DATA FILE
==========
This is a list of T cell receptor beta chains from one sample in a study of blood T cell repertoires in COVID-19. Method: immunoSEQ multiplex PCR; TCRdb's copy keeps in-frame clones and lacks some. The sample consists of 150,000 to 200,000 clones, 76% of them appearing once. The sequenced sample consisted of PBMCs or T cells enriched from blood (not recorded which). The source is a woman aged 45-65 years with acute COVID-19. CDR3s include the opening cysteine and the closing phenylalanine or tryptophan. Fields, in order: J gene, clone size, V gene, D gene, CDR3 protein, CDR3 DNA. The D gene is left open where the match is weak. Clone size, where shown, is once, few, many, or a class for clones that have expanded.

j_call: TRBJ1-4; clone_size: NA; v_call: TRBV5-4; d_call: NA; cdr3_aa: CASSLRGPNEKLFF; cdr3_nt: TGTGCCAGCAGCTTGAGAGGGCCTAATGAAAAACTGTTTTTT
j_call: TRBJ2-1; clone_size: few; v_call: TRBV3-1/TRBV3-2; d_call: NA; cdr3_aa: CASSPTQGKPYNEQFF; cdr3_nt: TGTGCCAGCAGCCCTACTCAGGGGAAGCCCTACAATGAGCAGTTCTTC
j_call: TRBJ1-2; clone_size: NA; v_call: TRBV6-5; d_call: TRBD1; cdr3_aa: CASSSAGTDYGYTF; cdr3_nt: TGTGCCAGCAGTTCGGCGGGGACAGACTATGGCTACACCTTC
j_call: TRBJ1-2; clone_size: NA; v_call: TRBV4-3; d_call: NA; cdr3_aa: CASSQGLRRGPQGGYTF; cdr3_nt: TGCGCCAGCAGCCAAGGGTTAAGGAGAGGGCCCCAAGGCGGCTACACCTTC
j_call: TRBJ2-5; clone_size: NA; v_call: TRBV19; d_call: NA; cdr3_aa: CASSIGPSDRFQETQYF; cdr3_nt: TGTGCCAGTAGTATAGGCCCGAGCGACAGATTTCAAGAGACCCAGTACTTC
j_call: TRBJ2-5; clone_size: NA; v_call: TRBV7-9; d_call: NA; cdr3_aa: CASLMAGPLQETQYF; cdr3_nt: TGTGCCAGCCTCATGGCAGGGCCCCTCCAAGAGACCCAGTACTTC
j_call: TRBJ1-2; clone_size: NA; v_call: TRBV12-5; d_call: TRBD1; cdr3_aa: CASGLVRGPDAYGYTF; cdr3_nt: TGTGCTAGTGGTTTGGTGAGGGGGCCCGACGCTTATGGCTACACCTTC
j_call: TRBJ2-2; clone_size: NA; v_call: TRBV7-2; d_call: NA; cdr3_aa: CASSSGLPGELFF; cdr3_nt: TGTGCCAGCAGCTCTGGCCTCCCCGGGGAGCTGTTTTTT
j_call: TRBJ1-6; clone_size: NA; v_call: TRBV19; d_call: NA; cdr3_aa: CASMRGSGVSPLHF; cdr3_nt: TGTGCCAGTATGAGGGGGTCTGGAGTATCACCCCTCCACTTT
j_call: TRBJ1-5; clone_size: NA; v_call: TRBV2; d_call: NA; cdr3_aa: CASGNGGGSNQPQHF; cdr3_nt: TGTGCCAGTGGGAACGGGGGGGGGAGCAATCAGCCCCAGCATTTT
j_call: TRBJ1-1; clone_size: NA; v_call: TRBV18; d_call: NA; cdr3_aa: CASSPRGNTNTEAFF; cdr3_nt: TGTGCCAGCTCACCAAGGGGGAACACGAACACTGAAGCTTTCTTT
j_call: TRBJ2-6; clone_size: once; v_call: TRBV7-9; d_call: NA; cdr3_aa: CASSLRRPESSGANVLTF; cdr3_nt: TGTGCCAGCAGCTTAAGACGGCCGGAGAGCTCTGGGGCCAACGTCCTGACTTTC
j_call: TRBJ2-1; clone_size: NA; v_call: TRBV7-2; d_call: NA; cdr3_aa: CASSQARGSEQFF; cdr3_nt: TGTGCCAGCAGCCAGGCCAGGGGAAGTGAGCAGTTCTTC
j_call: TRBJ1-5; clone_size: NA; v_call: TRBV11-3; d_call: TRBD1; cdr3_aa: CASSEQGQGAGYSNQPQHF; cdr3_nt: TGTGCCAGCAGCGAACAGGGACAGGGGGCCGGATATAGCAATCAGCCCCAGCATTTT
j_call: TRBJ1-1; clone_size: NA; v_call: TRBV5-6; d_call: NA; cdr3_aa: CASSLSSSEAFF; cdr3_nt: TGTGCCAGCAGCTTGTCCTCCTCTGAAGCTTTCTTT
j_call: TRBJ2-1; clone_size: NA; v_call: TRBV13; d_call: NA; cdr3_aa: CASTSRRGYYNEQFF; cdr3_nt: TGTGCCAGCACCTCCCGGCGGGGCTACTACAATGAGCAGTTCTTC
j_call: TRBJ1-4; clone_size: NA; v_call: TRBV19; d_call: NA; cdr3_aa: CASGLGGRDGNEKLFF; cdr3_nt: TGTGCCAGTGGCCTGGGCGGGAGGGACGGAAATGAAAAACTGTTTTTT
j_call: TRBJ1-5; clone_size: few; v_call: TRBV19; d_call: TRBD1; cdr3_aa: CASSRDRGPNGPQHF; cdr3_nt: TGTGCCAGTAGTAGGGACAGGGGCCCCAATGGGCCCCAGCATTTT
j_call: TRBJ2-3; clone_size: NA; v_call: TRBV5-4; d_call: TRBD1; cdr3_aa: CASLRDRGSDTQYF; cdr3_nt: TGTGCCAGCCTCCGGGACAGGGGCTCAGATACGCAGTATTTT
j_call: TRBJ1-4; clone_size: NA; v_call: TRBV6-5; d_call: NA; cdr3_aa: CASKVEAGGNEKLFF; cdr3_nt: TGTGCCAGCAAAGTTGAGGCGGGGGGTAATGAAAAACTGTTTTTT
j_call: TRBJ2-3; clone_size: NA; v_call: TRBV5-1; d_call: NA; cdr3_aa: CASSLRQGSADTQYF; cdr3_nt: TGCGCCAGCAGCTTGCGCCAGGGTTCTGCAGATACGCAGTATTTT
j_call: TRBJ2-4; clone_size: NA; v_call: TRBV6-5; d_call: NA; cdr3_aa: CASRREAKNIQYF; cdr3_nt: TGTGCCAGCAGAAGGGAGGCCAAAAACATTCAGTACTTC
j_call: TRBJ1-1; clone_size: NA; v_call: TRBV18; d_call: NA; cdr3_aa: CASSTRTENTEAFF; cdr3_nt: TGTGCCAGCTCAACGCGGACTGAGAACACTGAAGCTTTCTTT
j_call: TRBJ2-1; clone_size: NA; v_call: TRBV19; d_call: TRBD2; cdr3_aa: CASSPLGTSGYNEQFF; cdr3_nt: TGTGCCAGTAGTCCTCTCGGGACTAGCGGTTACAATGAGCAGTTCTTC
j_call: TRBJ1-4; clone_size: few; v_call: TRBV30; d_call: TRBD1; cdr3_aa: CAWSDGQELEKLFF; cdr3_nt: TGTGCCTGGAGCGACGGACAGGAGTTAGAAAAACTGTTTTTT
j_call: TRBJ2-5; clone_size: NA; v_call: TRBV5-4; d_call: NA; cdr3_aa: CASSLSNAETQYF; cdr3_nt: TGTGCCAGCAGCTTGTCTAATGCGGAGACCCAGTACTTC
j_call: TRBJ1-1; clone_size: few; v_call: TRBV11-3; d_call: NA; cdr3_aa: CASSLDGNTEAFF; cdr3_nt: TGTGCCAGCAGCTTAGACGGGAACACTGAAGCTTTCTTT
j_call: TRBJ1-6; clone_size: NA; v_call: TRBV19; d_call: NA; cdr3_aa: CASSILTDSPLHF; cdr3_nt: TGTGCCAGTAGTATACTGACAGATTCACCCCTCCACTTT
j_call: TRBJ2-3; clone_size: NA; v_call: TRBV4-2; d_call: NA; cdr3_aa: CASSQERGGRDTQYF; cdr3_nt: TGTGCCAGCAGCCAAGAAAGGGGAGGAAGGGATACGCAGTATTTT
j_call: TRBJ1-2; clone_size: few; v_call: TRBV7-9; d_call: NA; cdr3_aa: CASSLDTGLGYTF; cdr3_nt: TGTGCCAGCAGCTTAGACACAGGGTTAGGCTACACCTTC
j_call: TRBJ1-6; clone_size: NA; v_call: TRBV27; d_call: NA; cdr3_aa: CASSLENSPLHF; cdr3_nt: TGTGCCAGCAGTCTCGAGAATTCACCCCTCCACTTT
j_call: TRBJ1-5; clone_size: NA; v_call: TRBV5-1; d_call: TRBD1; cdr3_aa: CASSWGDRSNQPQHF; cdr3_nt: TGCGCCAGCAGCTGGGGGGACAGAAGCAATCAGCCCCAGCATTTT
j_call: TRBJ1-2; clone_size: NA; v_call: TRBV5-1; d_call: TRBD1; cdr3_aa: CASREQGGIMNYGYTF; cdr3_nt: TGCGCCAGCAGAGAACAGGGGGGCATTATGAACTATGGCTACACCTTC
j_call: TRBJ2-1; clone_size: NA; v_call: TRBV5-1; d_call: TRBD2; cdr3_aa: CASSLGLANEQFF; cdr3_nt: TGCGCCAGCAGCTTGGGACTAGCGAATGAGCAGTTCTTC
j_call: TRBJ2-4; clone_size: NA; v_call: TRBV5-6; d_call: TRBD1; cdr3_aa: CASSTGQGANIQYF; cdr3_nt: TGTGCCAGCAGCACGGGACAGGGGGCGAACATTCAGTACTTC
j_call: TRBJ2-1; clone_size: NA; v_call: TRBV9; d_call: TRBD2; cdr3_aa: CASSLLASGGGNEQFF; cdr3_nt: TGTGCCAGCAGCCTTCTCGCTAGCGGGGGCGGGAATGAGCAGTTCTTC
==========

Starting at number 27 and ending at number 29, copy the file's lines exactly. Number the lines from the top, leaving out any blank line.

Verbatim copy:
j_call: TRBJ2-5; clone_size: NA; v_call: TRBV5-4; d_call: NA; cdr3_aa: CASSLSNAETQYF; cdr3_nt: TGTGCCAGCAGCTTGTCTAATGCGGAGACCCAGTACTTC
j_call: TRBJ1-1; clone_size: few; v_call: TRBV11-3; d_call: NA; cdr3_aa: CASSLDGNTEAFF; cdr3_nt: TGTGCCAGCAGCTTAGACGGGAACACTGAAGCTTTCTTT
j_call: TRBJ1-6; clone_size: NA; v_call: TRBV19; d_call: NA; cdr3_aa: CASSILTDSPLHF; cdr3_nt: TGTGCCAGTAGTATACTGACAGATTCACCCCTCCACTTT